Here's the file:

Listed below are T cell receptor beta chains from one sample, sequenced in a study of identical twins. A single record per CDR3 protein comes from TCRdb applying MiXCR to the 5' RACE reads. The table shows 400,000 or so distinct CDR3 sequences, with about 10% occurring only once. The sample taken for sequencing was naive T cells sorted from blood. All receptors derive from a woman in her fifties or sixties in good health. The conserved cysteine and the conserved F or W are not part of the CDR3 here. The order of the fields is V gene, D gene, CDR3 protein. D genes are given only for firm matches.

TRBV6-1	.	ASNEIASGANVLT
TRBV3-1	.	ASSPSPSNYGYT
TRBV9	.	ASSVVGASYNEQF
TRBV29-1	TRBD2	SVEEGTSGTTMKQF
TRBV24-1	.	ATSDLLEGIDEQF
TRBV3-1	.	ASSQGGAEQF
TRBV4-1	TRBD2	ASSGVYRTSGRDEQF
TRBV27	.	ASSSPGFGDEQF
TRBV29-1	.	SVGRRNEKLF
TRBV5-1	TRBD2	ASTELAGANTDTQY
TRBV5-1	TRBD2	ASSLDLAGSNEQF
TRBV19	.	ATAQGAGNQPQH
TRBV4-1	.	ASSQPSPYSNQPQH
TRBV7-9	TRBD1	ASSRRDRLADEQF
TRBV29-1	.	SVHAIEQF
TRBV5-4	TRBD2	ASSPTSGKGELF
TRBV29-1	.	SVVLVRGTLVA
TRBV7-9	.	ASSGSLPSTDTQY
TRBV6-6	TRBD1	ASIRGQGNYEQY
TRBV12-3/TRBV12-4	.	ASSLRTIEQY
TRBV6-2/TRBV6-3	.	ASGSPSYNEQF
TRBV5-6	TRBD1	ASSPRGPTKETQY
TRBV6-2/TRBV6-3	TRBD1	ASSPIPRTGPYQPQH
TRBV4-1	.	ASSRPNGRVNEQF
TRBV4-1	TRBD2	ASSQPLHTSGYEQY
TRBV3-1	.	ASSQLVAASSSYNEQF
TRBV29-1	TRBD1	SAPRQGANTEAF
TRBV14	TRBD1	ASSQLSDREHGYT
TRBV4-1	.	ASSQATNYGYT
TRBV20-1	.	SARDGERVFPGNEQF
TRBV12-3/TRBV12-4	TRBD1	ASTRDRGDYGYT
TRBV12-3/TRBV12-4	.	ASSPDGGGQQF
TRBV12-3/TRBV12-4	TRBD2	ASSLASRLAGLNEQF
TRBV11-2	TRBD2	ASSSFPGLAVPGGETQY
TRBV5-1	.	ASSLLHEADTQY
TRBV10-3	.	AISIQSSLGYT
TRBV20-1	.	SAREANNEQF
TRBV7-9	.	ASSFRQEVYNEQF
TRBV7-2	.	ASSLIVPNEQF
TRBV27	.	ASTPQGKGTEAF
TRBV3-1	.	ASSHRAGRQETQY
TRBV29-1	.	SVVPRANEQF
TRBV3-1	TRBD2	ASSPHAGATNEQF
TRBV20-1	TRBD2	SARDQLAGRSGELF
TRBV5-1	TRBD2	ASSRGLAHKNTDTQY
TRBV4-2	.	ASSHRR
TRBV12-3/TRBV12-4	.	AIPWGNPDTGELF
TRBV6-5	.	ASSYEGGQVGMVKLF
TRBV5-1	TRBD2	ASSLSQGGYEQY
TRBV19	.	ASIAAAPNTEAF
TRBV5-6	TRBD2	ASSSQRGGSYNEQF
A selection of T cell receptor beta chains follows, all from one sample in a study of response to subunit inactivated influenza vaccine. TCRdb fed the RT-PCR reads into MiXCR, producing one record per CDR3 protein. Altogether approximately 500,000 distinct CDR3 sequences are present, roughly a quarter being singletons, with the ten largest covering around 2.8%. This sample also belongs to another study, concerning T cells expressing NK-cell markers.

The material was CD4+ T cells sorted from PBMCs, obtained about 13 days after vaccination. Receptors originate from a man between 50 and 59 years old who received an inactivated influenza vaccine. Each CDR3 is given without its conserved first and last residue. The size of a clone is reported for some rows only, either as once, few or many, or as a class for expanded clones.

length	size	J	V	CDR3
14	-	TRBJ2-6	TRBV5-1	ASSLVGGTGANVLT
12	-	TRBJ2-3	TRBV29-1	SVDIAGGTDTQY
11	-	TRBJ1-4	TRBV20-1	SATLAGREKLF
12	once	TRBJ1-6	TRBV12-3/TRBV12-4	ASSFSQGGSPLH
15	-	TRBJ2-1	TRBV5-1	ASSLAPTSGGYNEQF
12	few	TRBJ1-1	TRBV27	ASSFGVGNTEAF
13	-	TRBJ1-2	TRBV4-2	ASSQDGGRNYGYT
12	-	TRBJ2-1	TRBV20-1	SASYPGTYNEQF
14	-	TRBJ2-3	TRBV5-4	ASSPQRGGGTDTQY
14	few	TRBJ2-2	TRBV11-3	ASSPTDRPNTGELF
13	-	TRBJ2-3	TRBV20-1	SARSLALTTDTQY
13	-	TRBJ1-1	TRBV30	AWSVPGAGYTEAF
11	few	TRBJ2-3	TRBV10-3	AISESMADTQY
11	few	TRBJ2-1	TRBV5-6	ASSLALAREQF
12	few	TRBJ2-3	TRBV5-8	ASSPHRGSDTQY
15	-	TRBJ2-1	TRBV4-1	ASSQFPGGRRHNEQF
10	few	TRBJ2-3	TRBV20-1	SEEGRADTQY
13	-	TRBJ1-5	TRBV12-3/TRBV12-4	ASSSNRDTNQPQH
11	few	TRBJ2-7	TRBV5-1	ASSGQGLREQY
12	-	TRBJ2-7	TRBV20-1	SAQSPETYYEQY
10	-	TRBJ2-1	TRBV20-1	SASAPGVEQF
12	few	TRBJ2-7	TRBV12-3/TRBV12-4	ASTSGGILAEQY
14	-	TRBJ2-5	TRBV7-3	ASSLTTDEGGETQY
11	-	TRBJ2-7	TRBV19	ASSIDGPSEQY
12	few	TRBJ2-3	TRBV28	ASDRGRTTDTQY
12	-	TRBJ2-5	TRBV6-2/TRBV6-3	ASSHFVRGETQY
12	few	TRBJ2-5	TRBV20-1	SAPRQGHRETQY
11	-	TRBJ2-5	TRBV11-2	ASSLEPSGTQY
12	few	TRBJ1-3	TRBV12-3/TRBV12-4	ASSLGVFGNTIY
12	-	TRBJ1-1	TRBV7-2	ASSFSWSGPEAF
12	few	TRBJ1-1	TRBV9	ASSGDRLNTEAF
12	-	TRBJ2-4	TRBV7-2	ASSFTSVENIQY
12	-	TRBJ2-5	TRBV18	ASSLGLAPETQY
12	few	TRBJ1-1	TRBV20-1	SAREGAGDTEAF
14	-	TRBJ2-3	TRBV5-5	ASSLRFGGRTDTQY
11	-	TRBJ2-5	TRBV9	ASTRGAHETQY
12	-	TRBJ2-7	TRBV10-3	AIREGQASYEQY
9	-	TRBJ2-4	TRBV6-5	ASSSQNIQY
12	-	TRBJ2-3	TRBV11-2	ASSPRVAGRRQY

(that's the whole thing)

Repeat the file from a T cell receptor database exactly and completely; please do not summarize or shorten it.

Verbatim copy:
Listed below are T cell receptor beta chains from one sample, sequenced in a study of identical twins. A single record per CDR3 protein comes from TCRdb applying MiXCR to the 5' RACE reads. The table shows 400,000 or so distinct CDR3 sequences, with about 10% occurring only once. The sample taken for sequencing was naive T cells sorted from blood. All receptors derive from a woman in her fifties or sixties in good health. The conserved cysteine and the conserved F or W are not part of the CDR3 here. The order of the fields is V gene, D gene, CDR3 protein. D genes are given only for firm matches.

TRBV6-1	.	ASNEIASGANVLT
TRBV3-1	.	ASSPSPSNYGYT
TRBV9	.	ASSVVGASYNEQF
TRBV29-1	TRBD2	SVEEGTSGTTMKQF
TRBV24-1	.	ATSDLLEGIDEQF
TRBV3-1	.	ASSQGGAEQF
TRBV4-1	TRBD2	ASSGVYRTSGRDEQF
TRBV27	.	ASSSPGFGDEQF
TRBV29-1	.	SVGRRNEKLF
TRBV5-1	TRBD2	ASTELAGANTDTQY
TRBV5-1	TRBD2	ASSLDLAGSNEQF
TRBV19	.	ATAQGAGNQPQH
TRBV4-1	.	ASSQPSPYSNQPQH
TRBV7-9	TRBD1	ASSRRDRLADEQF
TRBV29-1	.	SVHAIEQF
TRBV5-4	TRBD2	ASSPTSGKGELF
TRBV29-1	.	SVVLVRGTLVA
TRBV7-9	.	ASSGSLPSTDTQY
TRBV6-6	TRBD1	ASIRGQGNYEQY
TRBV12-3/TRBV12-4	.	ASSLRTIEQY
TRBV6-2/TRBV6-3	.	ASGSPSYNEQF
TRBV5-6	TRBD1	ASSPRGPTKETQY
TRBV6-2/TRBV6-3	TRBD1	ASSPIPRTGPYQPQH
TRBV4-1	.	ASSRPNGRVNEQF
TRBV4-1	TRBD2	ASSQPLHTSGYEQY
TRBV3-1	.	ASSQLVAASSSYNEQF
TRBV29-1	TRBD1	SAPRQGANTEAF
TRBV14	TRBD1	ASSQLSDREHGYT
TRBV4-1	.	ASSQATNYGYT
TRBV20-1	.	SARDGERVFPGNEQF
TRBV12-3/TRBV12-4	TRBD1	ASTRDRGDYGYT
TRBV12-3/TRBV12-4	.	ASSPDGGGQQF
TRBV12-3/TRBV12-4	TRBD2	ASSLASRLAGLNEQF
TRBV11-2	TRBD2	ASSSFPGLAVPGGETQY
TRBV5-1	.	ASSLLHEADTQY
TRBV10-3	.	AISIQSSLGYT
TRBV20-1	.	SAREANNEQF
TRBV7-9	.	ASSFRQEVYNEQF
TRBV7-2	.	ASSLIVPNEQF
TRBV27	.	ASTPQGKGTEAF
TRBV3-1	.	ASSHRAGRQETQY
TRBV29-1	.	SVVPRANEQF
TRBV3-1	TRBD2	ASSPHAGATNEQF
TRBV20-1	TRBD2	SARDQLAGRSGELF
TRBV5-1	TRBD2	ASSRGLAHKNTDTQY
TRBV4-2	.	ASSHRR
TRBV12-3/TRBV12-4	.	AIPWGNPDTGELF
TRBV6-5	.	ASSYEGGQVGMVKLF
TRBV5-1	TRBD2	ASSLSQGGYEQY
TRBV19	.	ASIAAAPNTEAF
TRBV5-6	TRBD2	ASSSQRGGSYNEQF
A selection of T cell receptor beta chains follows, all from one sample in a study of response to subunit inactivated influenza vaccine. TCRdb fed the RT-PCR reads into MiXCR, producing one record per CDR3 protein. Altogether approximately 500,000 distinct CDR3 sequences are present, roughly a quarter being singletons, with the ten largest covering around 2.8%. This sample also belongs to another study, concerning T cells expressing NK-cell markers.

The material was CD4+ T cells sorted from PBMCs, obtained about 13 days after vaccination. Receptors originate from a man between 50 and 59 years old who received an inactivated influenza vaccine. Each CDR3 is given without its conserved first and last residue. The size of a clone is reported for some rows only, either as once, few or many, or as a class for expanded clones.

length	size	J	V	CDR3
14	-	TRBJ2-6	TRBV5-1	ASSLVGGTGANVLT
12	-	TRBJ2-3	TRBV29-1	SVDIAGGTDTQY
11	-	TRBJ1-4	TRBV20-1	SATLAGREKLF
12	once	TRBJ1-6	TRBV12-3/TRBV12-4	ASSFSQGGSPLH
15	-	TRBJ2-1	TRBV5-1	ASSLAPTSGGYNEQF
12	few	TRBJ1-1	TRBV27	ASSFGVGNTEAF
13	-	TRBJ1-2	TRBV4-2	ASSQDGGRNYGYT
12	-	TRBJ2-1	TRBV20-1	SASYPGTYNEQF
14	-	TRBJ2-3	TRBV5-4	ASSPQRGGGTDTQY
14	few	TRBJ2-2	TRBV11-3	ASSPTDRPNTGELF
13	-	TRBJ2-3	TRBV20-1	SARSLALTTDTQY
13	-	TRBJ1-1	TRBV30	AWSVPGAGYTEAF
11	few	TRBJ2-3	TRBV10-3	AISESMADTQY
11	few	TRBJ2-1	TRBV5-6	ASSLALAREQF
12	few	TRBJ2-3	TRBV5-8	ASSPHRGSDTQY
15	-	TRBJ2-1	TRBV4-1	ASSQFPGGRRHNEQF
10	few	TRBJ2-3	TRBV20-1	SEEGRADTQY
13	-	TRBJ1-5	TRBV12-3/TRBV12-4	ASSSNRDTNQPQH
11	few	TRBJ2-7	TRBV5-1	ASSGQGLREQY
12	-	TRBJ2-7	TRBV20-1	SAQSPETYYEQY
10	-	TRBJ2-1	TRBV20-1	SASAPGVEQF
12	few	TRBJ2-7	TRBV12-3/TRBV12-4	ASTSGGILAEQY
14	-	TRBJ2-5	TRBV7-3	ASSLTTDEGGETQY
11	-	TRBJ2-7	TRBV19	ASSIDGPSEQY
12	few	TRBJ2-3	TRBV28	ASDRGRTTDTQY
12	-	TRBJ2-5	TRBV6-2/TRBV6-3	ASSHFVRGETQY
12	few	TRBJ2-5	TRBV20-1	SAPRQGHRETQY
11	-	TRBJ2-5	TRBV11-2	ASSLEPSGTQY
12	few	TRBJ1-3	TRBV12-3/TRBV12-4	ASSLGVFGNTIY
12	-	TRBJ1-1	TRBV7-2	ASSFSWSGPEAF
12	few	TRBJ1-1	TRBV9	ASSGDRLNTEAF
12	-	TRBJ2-4	TRBV7-2	ASSFTSVENIQY
12	-	TRBJ2-5	TRBV18	ASSLGLAPETQY
12	few	TRBJ1-1	TRBV20-1	SAREGAGDTEAF
14	-	TRBJ2-3	TRBV5-5	ASSLRFGGRTDTQY
11	-	TRBJ2-5	TRBV9	ASTRGAHETQY
12	-	TRBJ2-7	TRBV10-3	AIREGQASYEQY
9	-	TRBJ2-4	TRBV6-5	ASSSQNIQY
12	-	TRBJ2-3	TRBV11-2	ASSPRVAGRRQY